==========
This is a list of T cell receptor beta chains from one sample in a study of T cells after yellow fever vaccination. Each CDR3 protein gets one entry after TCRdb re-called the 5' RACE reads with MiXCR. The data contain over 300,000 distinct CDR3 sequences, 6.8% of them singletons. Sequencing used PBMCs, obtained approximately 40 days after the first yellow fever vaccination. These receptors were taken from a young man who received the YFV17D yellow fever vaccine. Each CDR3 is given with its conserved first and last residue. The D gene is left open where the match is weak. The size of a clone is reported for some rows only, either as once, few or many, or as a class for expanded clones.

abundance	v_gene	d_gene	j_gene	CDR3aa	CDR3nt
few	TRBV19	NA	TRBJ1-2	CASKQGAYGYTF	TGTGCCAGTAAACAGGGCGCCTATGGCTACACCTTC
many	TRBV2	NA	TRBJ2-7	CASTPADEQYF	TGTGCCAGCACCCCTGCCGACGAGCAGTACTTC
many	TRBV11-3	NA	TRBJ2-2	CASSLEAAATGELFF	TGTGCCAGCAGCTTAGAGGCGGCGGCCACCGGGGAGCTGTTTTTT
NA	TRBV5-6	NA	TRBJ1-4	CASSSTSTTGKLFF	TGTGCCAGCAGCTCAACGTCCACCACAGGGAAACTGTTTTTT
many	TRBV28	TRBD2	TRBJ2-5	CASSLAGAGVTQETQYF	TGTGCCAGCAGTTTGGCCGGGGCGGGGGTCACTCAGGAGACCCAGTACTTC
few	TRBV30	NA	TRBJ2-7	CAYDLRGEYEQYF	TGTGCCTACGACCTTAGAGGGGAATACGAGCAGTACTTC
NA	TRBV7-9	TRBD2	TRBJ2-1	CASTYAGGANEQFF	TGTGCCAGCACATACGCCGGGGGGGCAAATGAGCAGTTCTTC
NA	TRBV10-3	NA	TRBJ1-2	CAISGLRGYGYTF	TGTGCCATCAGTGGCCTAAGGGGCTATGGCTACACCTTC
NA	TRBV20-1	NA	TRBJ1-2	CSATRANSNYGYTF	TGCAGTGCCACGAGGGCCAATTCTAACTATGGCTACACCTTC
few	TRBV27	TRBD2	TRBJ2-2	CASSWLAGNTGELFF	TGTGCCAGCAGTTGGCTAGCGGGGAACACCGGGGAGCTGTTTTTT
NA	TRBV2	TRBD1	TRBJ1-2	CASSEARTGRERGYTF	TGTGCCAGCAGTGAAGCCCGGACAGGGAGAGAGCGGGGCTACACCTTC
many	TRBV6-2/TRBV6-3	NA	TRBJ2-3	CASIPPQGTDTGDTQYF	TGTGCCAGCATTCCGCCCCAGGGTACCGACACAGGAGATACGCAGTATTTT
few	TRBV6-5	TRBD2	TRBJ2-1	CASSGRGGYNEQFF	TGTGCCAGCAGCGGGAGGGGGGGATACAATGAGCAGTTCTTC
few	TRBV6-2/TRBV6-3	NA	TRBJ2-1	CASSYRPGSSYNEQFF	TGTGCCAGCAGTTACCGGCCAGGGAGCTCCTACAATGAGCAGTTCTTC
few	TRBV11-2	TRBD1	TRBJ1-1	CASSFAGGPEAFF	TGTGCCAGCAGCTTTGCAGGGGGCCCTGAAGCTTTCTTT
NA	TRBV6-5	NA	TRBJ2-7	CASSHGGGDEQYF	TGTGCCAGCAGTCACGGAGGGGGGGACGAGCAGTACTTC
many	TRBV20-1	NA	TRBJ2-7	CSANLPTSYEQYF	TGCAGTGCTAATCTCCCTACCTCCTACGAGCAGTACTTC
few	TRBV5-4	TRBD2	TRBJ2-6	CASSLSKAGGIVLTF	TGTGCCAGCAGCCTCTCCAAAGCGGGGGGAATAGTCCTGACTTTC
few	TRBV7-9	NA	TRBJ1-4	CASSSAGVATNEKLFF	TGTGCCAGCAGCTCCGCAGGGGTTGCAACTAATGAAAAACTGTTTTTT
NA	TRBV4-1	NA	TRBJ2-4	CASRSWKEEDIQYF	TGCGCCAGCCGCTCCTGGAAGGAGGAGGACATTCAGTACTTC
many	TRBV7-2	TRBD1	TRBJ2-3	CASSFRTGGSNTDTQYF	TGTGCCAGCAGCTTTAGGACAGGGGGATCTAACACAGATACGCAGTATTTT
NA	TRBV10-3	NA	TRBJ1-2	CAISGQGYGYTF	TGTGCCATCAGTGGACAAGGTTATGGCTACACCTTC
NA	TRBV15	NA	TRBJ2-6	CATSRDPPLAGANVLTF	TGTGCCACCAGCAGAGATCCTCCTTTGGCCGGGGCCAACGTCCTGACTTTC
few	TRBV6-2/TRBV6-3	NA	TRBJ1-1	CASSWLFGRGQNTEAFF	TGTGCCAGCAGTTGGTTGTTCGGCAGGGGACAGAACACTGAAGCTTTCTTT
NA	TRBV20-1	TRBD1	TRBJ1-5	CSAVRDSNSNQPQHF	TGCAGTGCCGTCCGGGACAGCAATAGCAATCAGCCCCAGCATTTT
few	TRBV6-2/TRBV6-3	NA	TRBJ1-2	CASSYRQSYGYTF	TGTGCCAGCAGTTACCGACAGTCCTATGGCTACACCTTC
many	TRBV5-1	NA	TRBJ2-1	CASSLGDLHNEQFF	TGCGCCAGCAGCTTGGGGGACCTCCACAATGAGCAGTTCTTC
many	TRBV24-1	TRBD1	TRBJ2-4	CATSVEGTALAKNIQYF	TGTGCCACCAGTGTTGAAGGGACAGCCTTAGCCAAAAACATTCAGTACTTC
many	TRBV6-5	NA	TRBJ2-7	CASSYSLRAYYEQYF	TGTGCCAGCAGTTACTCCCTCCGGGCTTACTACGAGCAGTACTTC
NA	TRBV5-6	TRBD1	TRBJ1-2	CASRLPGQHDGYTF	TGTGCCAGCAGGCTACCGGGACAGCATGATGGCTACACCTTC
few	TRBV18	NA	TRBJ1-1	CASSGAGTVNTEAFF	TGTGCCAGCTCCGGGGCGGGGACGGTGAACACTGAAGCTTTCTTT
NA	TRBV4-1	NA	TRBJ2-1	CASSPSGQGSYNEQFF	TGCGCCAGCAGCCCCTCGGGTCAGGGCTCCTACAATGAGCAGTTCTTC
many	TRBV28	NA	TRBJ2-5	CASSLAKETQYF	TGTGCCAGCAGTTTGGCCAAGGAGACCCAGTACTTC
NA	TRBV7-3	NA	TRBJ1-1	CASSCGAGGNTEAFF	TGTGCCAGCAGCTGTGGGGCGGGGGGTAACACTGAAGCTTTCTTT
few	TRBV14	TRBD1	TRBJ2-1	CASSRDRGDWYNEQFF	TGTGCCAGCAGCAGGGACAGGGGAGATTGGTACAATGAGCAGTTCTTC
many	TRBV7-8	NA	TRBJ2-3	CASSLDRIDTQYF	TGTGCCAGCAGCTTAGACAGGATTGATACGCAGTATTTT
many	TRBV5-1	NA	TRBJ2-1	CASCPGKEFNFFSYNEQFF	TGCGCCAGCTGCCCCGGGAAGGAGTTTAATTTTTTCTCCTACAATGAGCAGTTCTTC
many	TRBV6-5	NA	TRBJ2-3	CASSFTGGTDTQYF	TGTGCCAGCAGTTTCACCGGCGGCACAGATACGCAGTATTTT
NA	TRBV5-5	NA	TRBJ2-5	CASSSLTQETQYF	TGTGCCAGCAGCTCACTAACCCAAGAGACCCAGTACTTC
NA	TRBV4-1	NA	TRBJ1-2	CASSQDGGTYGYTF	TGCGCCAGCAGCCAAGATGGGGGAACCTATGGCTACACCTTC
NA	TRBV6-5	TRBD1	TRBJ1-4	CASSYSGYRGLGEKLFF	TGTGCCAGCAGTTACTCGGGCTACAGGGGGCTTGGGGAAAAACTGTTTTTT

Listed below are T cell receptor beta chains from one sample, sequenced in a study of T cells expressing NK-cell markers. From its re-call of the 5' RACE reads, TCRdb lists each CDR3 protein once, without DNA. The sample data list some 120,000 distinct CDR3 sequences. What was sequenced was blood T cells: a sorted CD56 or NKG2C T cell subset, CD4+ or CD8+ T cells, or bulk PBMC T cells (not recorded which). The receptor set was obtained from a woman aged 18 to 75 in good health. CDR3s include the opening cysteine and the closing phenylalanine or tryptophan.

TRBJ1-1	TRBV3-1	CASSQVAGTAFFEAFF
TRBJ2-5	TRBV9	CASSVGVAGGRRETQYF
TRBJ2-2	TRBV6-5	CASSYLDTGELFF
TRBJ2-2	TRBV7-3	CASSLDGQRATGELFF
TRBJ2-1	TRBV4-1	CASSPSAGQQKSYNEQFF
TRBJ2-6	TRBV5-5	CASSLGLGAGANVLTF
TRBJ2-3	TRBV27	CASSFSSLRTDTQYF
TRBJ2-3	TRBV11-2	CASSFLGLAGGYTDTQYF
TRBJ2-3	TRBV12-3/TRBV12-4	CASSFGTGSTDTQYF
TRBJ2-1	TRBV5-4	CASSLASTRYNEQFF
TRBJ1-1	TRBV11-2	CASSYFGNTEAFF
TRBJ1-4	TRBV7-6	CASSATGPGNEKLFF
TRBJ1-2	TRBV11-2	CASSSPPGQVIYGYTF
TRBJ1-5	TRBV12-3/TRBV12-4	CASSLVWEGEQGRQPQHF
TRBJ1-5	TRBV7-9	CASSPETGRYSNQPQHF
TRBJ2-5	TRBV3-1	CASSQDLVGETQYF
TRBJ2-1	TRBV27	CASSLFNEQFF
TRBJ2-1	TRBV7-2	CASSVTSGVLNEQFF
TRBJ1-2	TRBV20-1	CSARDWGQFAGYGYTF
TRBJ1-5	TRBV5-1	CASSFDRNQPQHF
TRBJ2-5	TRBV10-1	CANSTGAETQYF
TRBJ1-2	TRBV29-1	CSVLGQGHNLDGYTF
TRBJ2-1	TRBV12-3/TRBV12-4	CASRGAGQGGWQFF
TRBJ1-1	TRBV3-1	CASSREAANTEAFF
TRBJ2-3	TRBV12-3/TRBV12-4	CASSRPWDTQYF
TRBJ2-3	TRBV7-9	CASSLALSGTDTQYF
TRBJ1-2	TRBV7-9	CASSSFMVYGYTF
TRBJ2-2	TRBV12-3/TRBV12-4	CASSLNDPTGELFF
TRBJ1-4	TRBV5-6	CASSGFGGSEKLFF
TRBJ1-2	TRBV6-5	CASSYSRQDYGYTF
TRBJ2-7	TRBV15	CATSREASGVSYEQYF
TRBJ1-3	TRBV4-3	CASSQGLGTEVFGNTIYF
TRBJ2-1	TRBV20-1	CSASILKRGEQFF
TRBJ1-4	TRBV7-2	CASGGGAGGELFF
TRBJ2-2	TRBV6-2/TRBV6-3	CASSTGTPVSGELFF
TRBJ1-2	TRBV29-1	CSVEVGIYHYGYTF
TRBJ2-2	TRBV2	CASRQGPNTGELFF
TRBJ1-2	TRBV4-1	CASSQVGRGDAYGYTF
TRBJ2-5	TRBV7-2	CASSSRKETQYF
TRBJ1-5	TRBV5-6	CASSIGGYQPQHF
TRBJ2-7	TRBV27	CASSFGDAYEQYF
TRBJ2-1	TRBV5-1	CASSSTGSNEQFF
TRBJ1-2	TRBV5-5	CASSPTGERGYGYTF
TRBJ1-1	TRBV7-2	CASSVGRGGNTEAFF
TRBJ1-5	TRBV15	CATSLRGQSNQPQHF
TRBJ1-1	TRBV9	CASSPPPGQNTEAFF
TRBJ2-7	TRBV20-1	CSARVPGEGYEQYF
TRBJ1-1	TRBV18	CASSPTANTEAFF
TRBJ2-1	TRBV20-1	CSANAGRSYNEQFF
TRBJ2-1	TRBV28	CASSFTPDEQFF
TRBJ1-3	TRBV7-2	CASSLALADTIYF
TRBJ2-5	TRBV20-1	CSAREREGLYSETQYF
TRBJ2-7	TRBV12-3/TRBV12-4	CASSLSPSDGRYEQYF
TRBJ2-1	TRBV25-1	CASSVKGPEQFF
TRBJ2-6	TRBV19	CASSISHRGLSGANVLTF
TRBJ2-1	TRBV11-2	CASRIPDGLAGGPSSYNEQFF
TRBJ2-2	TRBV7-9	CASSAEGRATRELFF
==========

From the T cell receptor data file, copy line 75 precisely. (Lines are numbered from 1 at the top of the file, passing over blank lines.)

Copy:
TRBJ2-7	TRBV15	CATSREASGVSYEQYF